Four Faculty Excellence Award Winners Combine Passion with Active Learning for Student Success

Teaching their passion with an active learning style is evident in all four of this year’s Lone Star College-CyFair Faculty Excellence Award Winners.

From different disciplines, but with the same commitment to student success and lifelong learning, the winners are professors Sharon Bippus, English for Speakers of Other Languages (ESOL); Heather Gamber, mathematics; Maria Sanders, philosophy and Venancio Ybarra, electronics.

(Sharon Bippus believes education is two-way street with international students)

Bippus said the first time she graduated from college, the plan was a career related to travel and working with people from other cultures, not teaching. While working in the business world, she volunteered for a literacy council. And it was her experience helping two Taiwanese women that sent her back to college for her teaching certificate and ESOL credentials.

 “My students are very motivated because they know they have to learn English if they live in this country and want to continue their education or get a job,” said Bippus, who is in her fifth year at LSC-CyFair. “I like the fact that I learn something every day. You have all these different countries represented in class, so I also learn something about their language, culture, food, way of life and, for me, that’s very interesting.”

She believes education is not a one-way street, but that communication needs to go both ways. She knows she must go beyond subject fundamentals and actually make an emotional connection with her students.  So Bippus builds rapport and creates an atmosphere where students feel comfortable to ask questions, participate, make mistakes and learn.

“It’s not about me lecturing. It’s more about small group activities, role play, group discussion and adding games to help them learn,” she said. “Since a curriculum change, I’m trying to include songs with realistic examples to help students with grammar. It’s fun to explore my creative side.”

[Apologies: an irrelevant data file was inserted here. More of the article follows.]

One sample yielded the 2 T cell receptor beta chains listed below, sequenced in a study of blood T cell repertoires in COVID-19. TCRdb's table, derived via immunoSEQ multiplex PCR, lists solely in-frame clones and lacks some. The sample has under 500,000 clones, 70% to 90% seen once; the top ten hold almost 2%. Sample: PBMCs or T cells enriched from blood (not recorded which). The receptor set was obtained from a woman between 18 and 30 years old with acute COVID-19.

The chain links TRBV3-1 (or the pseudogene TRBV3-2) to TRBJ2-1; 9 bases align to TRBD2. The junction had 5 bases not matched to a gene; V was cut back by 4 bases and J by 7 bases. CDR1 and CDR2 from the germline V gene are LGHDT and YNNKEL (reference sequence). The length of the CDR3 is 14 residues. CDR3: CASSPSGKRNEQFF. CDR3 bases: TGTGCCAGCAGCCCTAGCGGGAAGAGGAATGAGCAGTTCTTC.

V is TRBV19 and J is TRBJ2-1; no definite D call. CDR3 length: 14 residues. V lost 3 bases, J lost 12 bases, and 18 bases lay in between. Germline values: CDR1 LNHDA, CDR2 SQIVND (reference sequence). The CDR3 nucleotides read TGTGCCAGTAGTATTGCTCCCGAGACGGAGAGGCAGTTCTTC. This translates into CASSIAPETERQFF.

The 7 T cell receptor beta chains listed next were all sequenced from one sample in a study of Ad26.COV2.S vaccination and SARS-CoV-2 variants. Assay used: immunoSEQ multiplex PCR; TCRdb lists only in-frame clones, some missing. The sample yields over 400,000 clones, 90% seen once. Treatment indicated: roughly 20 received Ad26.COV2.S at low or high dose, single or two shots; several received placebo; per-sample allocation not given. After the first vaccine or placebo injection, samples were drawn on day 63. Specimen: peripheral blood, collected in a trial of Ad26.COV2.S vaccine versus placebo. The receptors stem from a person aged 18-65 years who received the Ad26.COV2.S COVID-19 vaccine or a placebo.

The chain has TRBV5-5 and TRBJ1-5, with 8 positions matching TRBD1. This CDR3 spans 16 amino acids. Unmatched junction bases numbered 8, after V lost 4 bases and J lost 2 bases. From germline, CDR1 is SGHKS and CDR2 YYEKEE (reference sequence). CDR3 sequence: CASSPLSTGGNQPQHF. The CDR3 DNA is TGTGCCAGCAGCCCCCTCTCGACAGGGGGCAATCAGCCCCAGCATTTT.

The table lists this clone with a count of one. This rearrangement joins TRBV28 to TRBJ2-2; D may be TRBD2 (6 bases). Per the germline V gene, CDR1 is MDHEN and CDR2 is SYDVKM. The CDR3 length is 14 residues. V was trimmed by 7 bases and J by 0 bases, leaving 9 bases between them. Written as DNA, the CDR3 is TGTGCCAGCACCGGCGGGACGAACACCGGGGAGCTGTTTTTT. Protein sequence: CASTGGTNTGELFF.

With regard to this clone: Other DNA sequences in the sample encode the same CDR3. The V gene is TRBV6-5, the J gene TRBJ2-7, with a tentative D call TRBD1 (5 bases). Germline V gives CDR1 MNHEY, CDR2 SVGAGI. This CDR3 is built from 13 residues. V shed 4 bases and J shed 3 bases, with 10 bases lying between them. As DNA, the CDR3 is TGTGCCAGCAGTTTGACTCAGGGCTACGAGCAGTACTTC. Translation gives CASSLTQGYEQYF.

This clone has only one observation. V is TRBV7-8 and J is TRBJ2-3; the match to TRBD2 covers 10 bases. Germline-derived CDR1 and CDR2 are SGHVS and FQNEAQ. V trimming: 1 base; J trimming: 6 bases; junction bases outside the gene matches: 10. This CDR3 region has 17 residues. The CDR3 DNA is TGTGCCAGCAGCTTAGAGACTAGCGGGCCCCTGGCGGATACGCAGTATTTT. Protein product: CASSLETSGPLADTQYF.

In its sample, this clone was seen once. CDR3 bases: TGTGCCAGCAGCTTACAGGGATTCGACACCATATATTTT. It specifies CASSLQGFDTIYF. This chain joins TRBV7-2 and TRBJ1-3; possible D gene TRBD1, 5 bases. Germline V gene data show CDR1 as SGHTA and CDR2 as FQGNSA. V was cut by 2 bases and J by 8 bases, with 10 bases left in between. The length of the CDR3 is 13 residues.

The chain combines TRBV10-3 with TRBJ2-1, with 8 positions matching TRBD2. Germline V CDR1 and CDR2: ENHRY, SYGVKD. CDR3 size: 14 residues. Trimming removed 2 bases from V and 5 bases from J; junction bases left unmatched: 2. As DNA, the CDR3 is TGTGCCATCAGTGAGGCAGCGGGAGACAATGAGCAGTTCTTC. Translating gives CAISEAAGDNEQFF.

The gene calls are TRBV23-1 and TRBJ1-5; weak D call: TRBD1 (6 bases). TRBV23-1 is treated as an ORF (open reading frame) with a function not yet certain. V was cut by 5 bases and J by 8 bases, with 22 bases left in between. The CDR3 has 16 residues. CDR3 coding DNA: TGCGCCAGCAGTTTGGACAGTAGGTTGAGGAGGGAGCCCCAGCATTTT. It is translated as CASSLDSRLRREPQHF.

In addition, Bippus has incorporated opportunities for her students to practice their English in authentic environments through Service Learning. In the past, students were paired with residents at a retirement community where they were tasked to visit weekly, interview and write their partner’s biographies, which were presented in a formal ceremony. Students have also been partnered with the LSC-CyFair children’s library to select age-appropriate books, songs, games and crafts for Multicultural Story Time. Her students apply what’s learned in class with community service while gaining a sense of civic responsibility and providing a service to the community.

Bippus has been able to include travel in her teaching career, too. Prior to LSC-CyFair, she served two years in the Peace Corps in Russia and taught summer programs in Slovakia and China. More recently, she served as program assistant for LSC-CyFair’s Study Abroad to Italy and then mentored an international student from Egypt as part of the Community Colleges for International Development (CCID) program.

“As a professional educator in the ESOL department at LSC-CyFair, I have the ability to indulge both of my passions: volunteering and working with international students,” she said.

(Heather Gamber - Piper Professor nominee - helps students think logically and see the relevance of math.)

Gamber, who is also LSC-CyFair’s nominee for the prestigious Piper Professor state honor, is a lifelong learner who shares her passion and knowledge of math to motivate her students, prepare them to think logically and see the applications of the mathematical concepts.

Whether or not her students are math majors, Gamber helps simplify theories and show the relevance of mathematics through everyday examples and hands-on activities. Some examples are using the dates on a bag of pennies to show a bell shape of normal distribution in statistics, folding paper to see exponential growth in college algebra or discussing construction of halfpipes for Winter Olympic competitions in trigonometry.

“I try to give students lots of time in class to master problems while working individually or in groups, so when they leave the classroom and go to do homework, they’ve been successful on the material and it’s not new to them,” she said.

Gamber’s classroom is fun and yet a safe place where diversity is embraced and students can make mistakes as they are challenged to a higher level of learning. Gamber takes advantage of opportunities to learn and apply modern techniques to help motivate her students. 

“I enjoy the constant challenge of finding new and creative ways to present my material – no two students or classes are the same, so the work never gets old,” she said. “It’s also my responsibility to learn about my students’ needs, diverse backgrounds and learning styles so I can tailor my teaching to help them be confident and reach their fullest potential.”